a woman standing in front of a projector screen
The simulator depicts an active shooter inside a building.

By Mike Howie

A young man sits in an empty playground, wearing headphones over the hood of his sweatshirt, his hands in the pocket of the hoodie. Nearby is a woman who has called the police. The woman says the man hasn’t done anything, but he makes her nervous. 

The man, who has ignored the woman, also ignores a police officer’s attempts to communicate, seeming lost in whatever he hears on the headphones. Asked to show his hands, the man brings an angular silver object out of his sweatshirt pocket. 

Now what?

This situation played out recently at the Marathon headquarters of the Monroe County Sheriff’s Office. But it was on a large, panoramic video screen in a training room where, in one corner, Deputy Frank Westerband operated a computer that displayed the simulated scenario from the point of view of the officer.

 Deputies in the county are getting advanced help in working through their possible reactions to a variety of scenarios, thanks to video simulation equipment that can reproduce a city street, a church, a bank lobby and more.

a group of people standing in front of a projector screen
Frank Westerband explains a scenario to the members of the Citizens Police Academy.

The equipment allows more deputies to be trained in less time, at lower cost and in more types of situations. Scenarios can be paused for discussion of specific moments. The operator can alter the responses of the on-screen characters.

Sheriff Rick Ramsay saw the system on display at a law enforcement conference.

“It can create any scenario you want,” he said, “on the water, on the land, on traffic, on a building search, in a school.”

The computer-driven simulation, based in Marathon and portable to the Upper and Lower Keys, uses one to three floor-to-ceiling screens that, joined together, produce a panoramic view. It features hundreds of situations.

“It allows deputies to decide when to use what type of force and why,” said Westerband. 

One scenario, just seven seconds long, depicts a traffic stop. A woman driving the car has gotten out and is holding her license out.

That video helps train officers’ powers of observation, said Westerband. In the pocket of the open car door, a handgun is visible. The driver’s license is in a vertical format, which means the driver is under 21 – too young to own a handgun under Florida law. There is a passenger in the car. 

a man sitting at a desk in front of a computer
Frank Westerband operates the video simulation equipment.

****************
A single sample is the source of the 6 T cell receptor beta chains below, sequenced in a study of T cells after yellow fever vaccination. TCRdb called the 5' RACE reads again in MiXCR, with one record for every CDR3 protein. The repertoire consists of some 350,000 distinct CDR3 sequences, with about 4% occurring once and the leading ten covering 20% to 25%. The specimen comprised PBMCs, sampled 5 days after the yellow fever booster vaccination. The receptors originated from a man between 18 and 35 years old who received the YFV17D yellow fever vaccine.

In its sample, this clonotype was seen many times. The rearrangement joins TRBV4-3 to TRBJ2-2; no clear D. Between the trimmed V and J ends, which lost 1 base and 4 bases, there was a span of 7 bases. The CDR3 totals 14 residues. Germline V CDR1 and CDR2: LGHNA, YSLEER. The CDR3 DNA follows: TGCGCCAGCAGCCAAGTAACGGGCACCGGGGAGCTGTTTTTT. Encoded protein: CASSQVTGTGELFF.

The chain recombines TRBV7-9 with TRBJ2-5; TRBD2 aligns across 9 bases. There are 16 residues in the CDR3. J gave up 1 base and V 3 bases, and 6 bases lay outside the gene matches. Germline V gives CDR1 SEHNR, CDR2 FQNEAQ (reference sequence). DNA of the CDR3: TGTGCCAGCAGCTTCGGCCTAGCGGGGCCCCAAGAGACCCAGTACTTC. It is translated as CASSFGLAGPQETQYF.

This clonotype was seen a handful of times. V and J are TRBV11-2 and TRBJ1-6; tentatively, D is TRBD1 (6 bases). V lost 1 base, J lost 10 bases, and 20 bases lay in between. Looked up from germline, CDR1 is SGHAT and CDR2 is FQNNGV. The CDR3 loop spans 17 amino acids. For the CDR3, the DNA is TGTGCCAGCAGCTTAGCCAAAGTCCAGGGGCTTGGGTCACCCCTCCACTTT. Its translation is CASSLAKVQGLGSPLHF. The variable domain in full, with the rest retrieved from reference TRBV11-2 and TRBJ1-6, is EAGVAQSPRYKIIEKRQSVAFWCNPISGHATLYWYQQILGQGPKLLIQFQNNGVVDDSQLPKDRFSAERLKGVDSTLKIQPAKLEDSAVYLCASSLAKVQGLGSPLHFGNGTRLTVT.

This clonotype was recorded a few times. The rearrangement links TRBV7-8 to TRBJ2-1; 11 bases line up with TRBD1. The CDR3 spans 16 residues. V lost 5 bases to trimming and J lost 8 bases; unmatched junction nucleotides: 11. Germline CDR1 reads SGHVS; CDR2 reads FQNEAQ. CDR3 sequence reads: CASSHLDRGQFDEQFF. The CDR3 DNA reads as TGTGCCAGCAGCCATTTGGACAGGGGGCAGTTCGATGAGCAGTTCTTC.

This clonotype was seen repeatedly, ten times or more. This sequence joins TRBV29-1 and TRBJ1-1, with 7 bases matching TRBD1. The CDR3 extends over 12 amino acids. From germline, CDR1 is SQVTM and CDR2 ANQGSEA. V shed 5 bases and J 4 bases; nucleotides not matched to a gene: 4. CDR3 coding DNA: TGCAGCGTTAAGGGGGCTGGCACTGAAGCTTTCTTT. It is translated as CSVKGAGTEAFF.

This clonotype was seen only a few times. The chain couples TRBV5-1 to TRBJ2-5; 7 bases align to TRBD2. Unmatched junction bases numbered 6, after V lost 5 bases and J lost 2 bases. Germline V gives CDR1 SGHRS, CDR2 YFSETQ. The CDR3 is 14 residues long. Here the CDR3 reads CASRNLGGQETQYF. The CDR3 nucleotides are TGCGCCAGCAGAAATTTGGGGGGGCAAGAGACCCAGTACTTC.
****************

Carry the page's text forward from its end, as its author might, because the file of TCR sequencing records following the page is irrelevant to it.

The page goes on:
Deputies need to absorb all those things quickly.

The scenario also allows a discussion of the legal situation. Is the gun stored properly? To whom does it belong? Is the driver under arrest? 

Westerband will ask those questions, while reminding trainees about the driver: “She has rights.”

The trainees have electronic pistols, Tasers, shotguns and pepper spray, which all interact with the screen.

“We can see where the rounds are hitting,” Ramsay said. “Are they on target?”

Part of the training is about not using weapons at all, but helping deputies learn how to talk to people. 

“The job (of being an officer) is a lot of listening and understanding,” Westerband said. 

“We’re able to evaluate their verbal skills to de-escalate, command presence, decision-making,” Ramsay said.

In the scenario at the playground, Westerband said, the young man is on the autism spectrum. The park is a public place and he hasn’t broken any laws. The item he brings from his pocket is a toy. He is no threat.

The operator of the training has some control over how the characters react, even how they answer questions.

“Engaging with people, that’s a value of the system,” said Lt. Trevor Wirth, director of the training division and of school resource officers for MCSO. “You’re going to encounter difficult people.” The video training allows a deputy “to sit there and talk to a screen and teach yourself to keep your composure.”

The video simulation equipment, which cost about $145,000 in November, was paid for using money forfeited in drug cases. It has repaid much of its cost already, by reducing the use – and cost – of live ammunition and by reducing the time it takes to set up training scenarios.

a couple of people standing in front of a large screen
A computerized video depicts a church to members of the Citizens Police Academy, run by the Monroe County Sheriff’s Office. MIKE HOWIE/Keys Weekly

It’s not the only training deputies receive, Wirth noted. They use a firing range in Marathon, which is large enough to be set up as a home or business. They are trained in driving under different situations. They have classroom sessions on how to write reports. Deputies also learn self-defense tactics – “You can’t really get that on a simulator,” he said. 

While many officers praise the video training, Westerband finds that younger deputies take to it more easily – they’ve grown up interacting with video screens. Older officers tend to prefer live interaction, he said. 

The training not only allows development of habits and reflexes, but also helps deputies “to talk about what we’re allowed to do,” Westerband said. “People think cops are able to do whatever they want.” While officers have leeway, “We have to follow the law. … The main thing is we are concerned about rights.”

“We don’t want to have our officers in a deadly-force situation,” Ramsay said, “but if they are in a deadly-force situation, they’ll more likely be successful and go home at the end of their shift to their families.”

Mike Howie
Mike Howie has been the copy editor at Keys Weekly since January 2017. Before that, he spent 38 years as a reporter and editor for a daily newspaper in Illinois. He has been a teacher at the elementary, secondary and university levels. He can't swim.